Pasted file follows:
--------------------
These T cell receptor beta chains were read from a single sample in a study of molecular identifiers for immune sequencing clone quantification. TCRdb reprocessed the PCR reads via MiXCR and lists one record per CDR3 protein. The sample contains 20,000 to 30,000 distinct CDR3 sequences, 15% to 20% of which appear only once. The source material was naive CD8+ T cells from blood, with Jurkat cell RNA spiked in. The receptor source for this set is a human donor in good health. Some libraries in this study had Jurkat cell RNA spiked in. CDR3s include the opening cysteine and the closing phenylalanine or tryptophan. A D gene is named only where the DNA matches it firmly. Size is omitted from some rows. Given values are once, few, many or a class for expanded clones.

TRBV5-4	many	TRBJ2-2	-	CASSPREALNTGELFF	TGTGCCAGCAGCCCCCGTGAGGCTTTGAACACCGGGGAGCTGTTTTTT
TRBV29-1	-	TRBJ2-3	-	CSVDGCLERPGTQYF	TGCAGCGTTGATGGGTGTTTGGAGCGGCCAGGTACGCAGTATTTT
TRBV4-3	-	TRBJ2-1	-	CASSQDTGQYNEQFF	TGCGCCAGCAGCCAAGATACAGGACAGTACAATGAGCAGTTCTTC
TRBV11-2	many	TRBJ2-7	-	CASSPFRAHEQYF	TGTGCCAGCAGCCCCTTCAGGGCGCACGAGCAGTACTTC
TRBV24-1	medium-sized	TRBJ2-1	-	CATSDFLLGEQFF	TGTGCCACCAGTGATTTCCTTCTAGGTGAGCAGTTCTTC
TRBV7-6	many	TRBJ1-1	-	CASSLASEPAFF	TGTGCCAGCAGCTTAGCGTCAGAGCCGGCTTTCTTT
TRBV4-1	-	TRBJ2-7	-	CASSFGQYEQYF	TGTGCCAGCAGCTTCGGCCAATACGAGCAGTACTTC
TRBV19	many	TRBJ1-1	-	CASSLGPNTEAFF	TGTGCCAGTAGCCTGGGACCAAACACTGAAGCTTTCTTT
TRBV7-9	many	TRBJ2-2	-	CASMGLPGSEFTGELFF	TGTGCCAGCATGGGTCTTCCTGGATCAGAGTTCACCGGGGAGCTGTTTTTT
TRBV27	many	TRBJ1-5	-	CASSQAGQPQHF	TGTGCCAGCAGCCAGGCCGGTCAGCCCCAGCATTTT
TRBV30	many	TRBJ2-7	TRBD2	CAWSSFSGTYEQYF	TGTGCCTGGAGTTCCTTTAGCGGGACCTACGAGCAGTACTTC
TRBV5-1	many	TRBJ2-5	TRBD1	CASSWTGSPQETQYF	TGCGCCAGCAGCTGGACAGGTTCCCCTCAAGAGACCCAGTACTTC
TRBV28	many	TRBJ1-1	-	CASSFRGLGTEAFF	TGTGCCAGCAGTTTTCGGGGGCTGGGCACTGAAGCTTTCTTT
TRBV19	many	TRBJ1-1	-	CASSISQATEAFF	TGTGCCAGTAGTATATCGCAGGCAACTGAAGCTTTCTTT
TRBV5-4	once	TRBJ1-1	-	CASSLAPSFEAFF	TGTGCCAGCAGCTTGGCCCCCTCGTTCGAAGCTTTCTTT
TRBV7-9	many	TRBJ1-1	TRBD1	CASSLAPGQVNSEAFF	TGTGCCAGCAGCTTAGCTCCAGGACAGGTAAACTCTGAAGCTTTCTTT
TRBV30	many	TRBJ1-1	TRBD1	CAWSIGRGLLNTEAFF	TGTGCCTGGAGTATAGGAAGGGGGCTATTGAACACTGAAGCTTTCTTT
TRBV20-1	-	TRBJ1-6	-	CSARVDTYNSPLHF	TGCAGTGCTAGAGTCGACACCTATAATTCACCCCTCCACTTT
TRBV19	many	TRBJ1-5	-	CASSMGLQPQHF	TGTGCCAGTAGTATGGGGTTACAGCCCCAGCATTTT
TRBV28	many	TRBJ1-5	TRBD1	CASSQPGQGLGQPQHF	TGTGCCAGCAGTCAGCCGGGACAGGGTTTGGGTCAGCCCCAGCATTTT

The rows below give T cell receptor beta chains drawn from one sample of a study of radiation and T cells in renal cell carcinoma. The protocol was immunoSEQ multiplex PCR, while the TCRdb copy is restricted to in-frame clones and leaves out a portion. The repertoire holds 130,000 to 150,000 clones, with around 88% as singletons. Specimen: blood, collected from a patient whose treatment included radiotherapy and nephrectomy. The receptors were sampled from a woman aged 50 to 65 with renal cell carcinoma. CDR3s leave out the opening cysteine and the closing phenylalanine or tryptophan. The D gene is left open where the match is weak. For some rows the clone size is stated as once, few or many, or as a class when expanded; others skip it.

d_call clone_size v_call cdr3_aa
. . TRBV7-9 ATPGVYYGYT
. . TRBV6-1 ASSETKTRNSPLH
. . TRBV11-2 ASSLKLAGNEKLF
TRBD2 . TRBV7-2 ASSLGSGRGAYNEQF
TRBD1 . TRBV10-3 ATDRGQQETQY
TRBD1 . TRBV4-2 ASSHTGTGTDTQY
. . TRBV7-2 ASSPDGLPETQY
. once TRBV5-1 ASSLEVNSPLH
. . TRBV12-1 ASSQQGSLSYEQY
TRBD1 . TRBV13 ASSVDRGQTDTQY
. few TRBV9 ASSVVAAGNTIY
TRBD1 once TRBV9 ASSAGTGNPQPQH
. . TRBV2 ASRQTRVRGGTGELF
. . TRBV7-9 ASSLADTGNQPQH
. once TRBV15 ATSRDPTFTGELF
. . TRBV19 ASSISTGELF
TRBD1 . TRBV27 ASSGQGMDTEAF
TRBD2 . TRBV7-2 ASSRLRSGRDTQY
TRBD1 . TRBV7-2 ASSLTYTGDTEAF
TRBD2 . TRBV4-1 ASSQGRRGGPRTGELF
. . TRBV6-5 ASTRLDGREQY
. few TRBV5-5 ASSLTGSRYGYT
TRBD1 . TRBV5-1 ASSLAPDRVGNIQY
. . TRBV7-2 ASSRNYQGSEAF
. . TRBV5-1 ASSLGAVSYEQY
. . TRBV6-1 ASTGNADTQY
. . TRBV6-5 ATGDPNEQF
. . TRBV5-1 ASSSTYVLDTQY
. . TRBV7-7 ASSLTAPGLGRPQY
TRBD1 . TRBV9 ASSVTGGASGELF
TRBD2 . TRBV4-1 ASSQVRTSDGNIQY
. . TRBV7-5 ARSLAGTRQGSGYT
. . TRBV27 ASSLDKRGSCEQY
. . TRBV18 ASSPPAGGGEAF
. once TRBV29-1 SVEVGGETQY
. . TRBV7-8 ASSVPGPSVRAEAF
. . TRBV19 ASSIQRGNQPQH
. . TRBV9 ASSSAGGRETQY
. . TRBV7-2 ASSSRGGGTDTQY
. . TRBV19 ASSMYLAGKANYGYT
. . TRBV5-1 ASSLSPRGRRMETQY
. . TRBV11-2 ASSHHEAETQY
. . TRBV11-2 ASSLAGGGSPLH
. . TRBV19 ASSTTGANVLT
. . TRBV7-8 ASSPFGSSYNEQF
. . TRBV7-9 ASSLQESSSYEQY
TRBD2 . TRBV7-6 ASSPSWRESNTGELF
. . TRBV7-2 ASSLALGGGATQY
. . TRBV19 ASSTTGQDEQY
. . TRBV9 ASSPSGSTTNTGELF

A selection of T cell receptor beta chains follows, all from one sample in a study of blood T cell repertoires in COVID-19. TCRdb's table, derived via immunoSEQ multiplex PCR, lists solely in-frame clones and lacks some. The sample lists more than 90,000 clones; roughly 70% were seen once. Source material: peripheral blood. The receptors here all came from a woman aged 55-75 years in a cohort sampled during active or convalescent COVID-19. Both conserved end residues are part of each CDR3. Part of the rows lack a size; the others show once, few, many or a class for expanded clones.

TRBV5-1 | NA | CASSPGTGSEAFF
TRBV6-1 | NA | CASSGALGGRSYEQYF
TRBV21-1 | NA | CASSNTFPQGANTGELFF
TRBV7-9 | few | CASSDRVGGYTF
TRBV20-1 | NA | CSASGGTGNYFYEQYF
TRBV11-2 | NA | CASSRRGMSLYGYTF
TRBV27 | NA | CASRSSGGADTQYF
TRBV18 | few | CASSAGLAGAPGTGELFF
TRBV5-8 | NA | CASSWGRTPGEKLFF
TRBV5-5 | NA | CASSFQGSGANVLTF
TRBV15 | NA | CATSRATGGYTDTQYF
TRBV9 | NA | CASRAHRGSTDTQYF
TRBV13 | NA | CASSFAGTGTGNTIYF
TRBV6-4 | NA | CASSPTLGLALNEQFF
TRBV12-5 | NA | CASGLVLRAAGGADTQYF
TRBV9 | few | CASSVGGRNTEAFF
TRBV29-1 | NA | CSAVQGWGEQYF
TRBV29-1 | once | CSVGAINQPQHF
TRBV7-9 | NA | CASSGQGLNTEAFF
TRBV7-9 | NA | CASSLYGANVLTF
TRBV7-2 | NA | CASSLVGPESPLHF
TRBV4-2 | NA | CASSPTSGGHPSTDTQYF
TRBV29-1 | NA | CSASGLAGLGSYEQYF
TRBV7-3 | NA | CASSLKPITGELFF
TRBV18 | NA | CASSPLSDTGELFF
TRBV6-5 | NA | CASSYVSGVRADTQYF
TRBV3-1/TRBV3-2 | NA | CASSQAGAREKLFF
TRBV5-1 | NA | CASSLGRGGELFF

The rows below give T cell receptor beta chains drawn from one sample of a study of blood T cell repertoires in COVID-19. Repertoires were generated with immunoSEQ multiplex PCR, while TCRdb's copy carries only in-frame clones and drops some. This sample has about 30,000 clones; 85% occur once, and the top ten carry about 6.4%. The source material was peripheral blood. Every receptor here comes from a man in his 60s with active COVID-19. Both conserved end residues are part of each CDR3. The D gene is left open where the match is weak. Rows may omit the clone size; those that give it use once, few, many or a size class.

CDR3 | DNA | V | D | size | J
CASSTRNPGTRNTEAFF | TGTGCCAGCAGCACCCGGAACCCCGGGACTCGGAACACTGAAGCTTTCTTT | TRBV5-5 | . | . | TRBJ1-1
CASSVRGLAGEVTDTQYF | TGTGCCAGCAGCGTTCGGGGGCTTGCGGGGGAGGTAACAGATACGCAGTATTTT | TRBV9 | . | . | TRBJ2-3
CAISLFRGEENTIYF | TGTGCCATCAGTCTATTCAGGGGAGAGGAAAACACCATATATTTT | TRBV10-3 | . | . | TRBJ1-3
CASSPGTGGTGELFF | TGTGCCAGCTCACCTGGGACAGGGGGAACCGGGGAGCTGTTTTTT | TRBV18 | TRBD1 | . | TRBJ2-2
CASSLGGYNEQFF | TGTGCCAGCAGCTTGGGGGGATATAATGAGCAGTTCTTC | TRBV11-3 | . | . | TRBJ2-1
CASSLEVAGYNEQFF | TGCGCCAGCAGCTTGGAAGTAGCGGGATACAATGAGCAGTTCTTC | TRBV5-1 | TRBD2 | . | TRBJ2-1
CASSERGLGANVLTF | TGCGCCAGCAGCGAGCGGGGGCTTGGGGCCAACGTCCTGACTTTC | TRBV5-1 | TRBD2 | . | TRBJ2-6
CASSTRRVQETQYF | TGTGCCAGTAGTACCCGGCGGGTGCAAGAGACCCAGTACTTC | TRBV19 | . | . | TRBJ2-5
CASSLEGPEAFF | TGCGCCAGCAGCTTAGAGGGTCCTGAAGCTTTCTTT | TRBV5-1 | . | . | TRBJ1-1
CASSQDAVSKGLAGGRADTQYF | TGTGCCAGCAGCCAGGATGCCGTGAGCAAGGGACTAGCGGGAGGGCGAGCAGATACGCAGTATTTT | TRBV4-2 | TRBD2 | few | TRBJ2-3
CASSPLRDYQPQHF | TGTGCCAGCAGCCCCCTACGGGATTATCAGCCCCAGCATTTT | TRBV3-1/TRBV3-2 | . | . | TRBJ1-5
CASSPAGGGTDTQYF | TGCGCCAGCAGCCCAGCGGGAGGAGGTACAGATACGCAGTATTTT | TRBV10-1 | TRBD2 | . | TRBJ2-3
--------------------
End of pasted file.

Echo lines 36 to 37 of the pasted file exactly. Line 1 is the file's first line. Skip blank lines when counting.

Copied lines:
. . TRBV2 ASRQTRVRGGTGELF
. . TRBV7-9 ASSLADTGNQPQH